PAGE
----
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How long will our ancient Britons sleep safe and sound in their homelands?

Posted: Tuesday 4th June 2013 by TimBirch

Badger Andrew Mason

Licences for pilot badger culls came into force in Gloucestershire and Somerset at the weekend. Along with other Wildlife Trusts, we are appealing for funds to support a badger vaccination programme as an alternative.

I recently came across the large sett in the photograph deep in a wood in a remote part of Derbyshire. The size of the sett and its many and varied entrances with the huge mounds of earth at the entrance to the sett was truly astonishing. It was clear that countless generations of badgers had lived in this underground home stretching back hundreds of years. These prodigious diggers had transformed the landscape around the sett.

Badgers can truly lay claim to this land. They have roamed the ancient woods and valleys of England for over 300,000 years. They have seen bears, wolves and lynx driven to extinction in these islands but they have endured. They have been weaved into our folklore and our literature. Old Brock has been the watcher in the woods for thousands of years. Now he is facing his biggest threat from a Government intent on waging a war against the badger in its attempts to eliminate the scourge of bovine TB. The badger is literally in the firing line. The Government’s plan, according to the Environment Secretary recently, is to roll out an almost never ending cull for decades with over 100,000 badgers at risk of being shot. This is truly alarming. We are in the middle of the BBC Springwatch series where millions of people around the UK watch and celebrate the wonderful and inspiring wildlife that inhabits these islands with us. Yet at the same time a badger cull will be taking place in Somerset and Gloucestershire in order to find out how effective shooting these wonderful mammals will be. Many people are rightly dismayed at this appalling situation.

The science is perfectly clear – there will be no significant benefit to solving the bovine TB problem through proceeding with a cull. Only last week I was driving into work and heard the famous UK zoologist John Krebs on Radio 4. He led the biggest ever 10-year study into bovine TB and badgers and he once again said that the science is clear and that culling badgers will not solve the bovine TB problem. His view was that the science was being ignored and a political decision had been taken by the Government to cull badgers. A sad state of affairs. It would seem that Governments will pick and choose when to use or not use science to justify their policies.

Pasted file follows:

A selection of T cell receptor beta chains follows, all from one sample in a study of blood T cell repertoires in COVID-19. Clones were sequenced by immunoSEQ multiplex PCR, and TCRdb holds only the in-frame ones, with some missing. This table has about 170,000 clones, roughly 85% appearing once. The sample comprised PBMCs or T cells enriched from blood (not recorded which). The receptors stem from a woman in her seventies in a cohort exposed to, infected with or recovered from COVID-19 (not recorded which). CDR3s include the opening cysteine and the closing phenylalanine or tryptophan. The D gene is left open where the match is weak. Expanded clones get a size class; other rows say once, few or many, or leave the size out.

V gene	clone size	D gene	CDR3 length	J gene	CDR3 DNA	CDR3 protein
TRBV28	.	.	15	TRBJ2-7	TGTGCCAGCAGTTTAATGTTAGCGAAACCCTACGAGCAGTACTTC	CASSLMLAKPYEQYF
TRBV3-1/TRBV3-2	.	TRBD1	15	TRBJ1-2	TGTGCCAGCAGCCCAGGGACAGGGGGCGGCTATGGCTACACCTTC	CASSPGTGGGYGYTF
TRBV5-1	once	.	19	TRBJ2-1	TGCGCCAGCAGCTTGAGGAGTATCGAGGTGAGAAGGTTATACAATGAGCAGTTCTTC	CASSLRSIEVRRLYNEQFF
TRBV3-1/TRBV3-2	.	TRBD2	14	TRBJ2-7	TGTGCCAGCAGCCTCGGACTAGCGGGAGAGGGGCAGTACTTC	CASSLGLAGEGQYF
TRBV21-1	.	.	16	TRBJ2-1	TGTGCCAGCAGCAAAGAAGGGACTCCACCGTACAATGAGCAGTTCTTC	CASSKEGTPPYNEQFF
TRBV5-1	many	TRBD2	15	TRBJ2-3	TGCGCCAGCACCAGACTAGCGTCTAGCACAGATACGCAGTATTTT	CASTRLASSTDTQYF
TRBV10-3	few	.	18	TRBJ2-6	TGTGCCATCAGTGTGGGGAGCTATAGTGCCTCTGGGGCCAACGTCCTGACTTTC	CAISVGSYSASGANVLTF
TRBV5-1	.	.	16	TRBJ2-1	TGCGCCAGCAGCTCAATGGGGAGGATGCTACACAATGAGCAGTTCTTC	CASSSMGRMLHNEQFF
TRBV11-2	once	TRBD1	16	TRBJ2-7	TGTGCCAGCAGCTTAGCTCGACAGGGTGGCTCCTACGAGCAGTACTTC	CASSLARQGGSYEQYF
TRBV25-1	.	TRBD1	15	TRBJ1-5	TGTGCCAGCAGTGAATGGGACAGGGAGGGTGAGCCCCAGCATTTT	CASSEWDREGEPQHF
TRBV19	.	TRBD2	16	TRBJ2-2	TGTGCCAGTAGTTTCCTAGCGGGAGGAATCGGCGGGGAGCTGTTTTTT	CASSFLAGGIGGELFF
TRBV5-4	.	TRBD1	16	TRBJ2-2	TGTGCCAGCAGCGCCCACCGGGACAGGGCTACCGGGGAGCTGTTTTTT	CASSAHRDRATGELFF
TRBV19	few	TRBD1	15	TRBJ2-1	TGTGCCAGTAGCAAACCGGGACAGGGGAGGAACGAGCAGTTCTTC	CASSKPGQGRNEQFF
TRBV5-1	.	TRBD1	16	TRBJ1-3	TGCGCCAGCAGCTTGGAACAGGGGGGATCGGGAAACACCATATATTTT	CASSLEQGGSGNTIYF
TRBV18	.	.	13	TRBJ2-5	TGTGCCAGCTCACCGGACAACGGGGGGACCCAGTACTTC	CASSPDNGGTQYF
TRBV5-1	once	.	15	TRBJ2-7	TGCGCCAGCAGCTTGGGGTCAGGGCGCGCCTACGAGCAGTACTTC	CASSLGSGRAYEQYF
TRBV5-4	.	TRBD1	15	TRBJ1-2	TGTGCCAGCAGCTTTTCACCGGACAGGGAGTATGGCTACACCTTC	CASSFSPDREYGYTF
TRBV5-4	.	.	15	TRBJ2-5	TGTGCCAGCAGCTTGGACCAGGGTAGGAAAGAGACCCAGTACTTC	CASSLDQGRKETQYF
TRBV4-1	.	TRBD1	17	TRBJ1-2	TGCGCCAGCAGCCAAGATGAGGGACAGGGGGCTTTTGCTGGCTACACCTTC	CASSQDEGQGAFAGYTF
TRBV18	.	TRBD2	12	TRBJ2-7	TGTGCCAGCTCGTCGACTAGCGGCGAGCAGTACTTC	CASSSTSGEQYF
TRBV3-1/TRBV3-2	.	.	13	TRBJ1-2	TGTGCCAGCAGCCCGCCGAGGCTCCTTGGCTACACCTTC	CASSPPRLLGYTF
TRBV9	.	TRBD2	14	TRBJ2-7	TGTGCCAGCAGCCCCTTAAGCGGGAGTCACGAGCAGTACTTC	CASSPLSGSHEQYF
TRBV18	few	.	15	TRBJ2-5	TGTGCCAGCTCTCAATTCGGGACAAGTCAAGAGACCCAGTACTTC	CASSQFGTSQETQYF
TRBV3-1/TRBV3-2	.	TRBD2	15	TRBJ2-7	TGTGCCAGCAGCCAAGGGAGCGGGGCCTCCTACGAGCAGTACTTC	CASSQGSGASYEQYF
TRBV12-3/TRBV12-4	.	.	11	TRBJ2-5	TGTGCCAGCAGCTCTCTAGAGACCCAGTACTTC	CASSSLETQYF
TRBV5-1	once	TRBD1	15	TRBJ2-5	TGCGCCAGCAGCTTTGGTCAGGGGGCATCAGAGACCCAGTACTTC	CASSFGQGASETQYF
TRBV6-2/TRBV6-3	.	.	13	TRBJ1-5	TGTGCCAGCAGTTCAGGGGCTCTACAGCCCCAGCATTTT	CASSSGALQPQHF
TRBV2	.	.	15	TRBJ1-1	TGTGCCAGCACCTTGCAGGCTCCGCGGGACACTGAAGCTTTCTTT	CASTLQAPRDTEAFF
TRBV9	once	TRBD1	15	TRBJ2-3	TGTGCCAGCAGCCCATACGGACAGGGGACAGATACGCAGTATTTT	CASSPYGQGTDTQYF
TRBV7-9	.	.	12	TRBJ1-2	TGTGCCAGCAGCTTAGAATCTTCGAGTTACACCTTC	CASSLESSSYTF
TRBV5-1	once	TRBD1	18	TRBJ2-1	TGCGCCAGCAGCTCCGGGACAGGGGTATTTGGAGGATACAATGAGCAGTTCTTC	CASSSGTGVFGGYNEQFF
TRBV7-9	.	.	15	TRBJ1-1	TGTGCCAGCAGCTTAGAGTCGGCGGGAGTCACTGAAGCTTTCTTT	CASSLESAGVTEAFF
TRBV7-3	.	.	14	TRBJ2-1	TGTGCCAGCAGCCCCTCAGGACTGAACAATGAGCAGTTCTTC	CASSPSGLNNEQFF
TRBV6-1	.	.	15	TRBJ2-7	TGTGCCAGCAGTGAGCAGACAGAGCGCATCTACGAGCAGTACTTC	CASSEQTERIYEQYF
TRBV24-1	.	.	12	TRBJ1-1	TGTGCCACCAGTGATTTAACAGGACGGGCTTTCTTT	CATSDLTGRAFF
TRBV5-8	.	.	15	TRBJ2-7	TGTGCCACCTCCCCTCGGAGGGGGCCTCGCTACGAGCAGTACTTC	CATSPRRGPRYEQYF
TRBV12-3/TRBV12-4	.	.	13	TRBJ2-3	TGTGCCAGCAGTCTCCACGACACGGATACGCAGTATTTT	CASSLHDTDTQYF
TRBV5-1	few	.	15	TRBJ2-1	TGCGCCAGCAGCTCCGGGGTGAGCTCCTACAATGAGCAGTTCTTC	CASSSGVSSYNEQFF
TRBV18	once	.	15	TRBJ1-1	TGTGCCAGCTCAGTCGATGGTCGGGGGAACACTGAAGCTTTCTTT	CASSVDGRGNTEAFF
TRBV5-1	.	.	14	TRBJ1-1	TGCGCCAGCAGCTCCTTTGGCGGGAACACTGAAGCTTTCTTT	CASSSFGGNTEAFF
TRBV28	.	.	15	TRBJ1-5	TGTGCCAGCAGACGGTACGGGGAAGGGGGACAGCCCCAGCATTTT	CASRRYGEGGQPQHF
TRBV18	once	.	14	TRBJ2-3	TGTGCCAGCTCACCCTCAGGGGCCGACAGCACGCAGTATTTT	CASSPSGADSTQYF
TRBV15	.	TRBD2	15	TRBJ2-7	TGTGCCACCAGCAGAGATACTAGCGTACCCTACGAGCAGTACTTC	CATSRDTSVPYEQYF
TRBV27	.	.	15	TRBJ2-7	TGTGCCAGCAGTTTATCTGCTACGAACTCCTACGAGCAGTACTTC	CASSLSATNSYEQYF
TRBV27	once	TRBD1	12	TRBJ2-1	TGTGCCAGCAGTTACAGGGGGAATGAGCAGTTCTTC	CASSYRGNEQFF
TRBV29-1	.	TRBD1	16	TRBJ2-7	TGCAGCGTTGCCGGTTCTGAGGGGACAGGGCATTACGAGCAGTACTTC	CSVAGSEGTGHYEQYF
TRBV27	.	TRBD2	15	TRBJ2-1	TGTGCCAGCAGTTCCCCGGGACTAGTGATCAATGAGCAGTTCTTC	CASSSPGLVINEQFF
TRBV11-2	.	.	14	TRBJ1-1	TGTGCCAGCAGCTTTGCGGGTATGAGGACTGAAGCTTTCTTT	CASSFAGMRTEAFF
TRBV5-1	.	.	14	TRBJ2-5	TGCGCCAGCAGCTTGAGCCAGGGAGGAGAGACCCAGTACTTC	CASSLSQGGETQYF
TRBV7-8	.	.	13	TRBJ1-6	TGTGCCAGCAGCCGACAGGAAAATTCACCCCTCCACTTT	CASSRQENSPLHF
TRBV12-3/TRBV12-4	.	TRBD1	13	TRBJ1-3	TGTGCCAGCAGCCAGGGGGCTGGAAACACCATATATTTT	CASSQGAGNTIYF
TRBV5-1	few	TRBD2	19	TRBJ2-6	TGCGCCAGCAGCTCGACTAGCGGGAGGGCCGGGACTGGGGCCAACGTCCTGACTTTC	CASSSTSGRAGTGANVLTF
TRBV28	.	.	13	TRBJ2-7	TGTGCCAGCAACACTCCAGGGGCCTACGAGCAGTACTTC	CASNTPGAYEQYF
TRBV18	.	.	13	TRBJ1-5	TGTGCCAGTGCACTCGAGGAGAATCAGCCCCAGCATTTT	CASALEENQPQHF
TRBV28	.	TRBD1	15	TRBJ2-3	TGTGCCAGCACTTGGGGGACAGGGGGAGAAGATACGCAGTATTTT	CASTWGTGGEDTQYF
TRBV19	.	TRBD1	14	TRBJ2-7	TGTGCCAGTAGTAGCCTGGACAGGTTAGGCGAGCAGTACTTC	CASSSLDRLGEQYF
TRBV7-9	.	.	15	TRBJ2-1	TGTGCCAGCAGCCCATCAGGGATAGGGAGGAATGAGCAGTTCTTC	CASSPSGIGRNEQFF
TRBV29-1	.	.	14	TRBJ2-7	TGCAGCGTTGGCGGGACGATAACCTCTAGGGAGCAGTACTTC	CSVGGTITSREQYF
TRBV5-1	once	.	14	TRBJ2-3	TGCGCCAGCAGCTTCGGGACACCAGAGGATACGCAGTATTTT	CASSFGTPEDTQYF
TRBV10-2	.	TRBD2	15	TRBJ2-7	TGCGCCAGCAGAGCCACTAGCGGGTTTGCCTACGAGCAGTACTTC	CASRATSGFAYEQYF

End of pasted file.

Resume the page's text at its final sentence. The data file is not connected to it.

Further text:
It reminds me of the abuse of science to justify the ongoing “scientific whaling” by the Japanese in the waters of the Antarctic.

The current cull proposed by this Government, over a minimum 25-year period, could potentially wipe out over one third of all badgers in England. They could become locally and regionally extinct. Yet we are a stronghold for the Eurasian badger, being privileged to support over 20 per cent of the world population. We have a duty to ensure these wonderful animals are protected and have an international responsibility to do so. To shoot them in such large numbers to supposedly solve the bTB problem when all the science clearly says this will not happen is unforgiveable.

The Wildlife Trusts believe this problem needs to be solved to help both farmers and badgers but shooting badgers will make things worse for farmers through the perturbation effect where normally stable groups will break down and badgers will be dislocated and move around, spreading the disease. That is why we are working on the ground to vaccinate badgers and are urging more stringent biosecurity measures on farms to minimise badger interactions with cattle and to ensure that a cattle vaccine is deployed as quickly as possible.

I well remember watching badger cubs running over my feet whilst watching a sett in Derbyshire with my girlfriend (now my wife) some 30 years ago. What an amazing experience that was. How long will I and others be able to witness such close encounters with badgers if the cull comes to Derbyshire.

We all have a huge responsibility to do what we can to ensure that our badgers get the protection they deserve. Surely in the 21st century we are able to live side by side with one of the last large wild creatures left in the UK – our truly Ancient Britons.
 

You can help support our badger vaccination programme by donating to our appeal.

Read TimBirch's latest blog entries.

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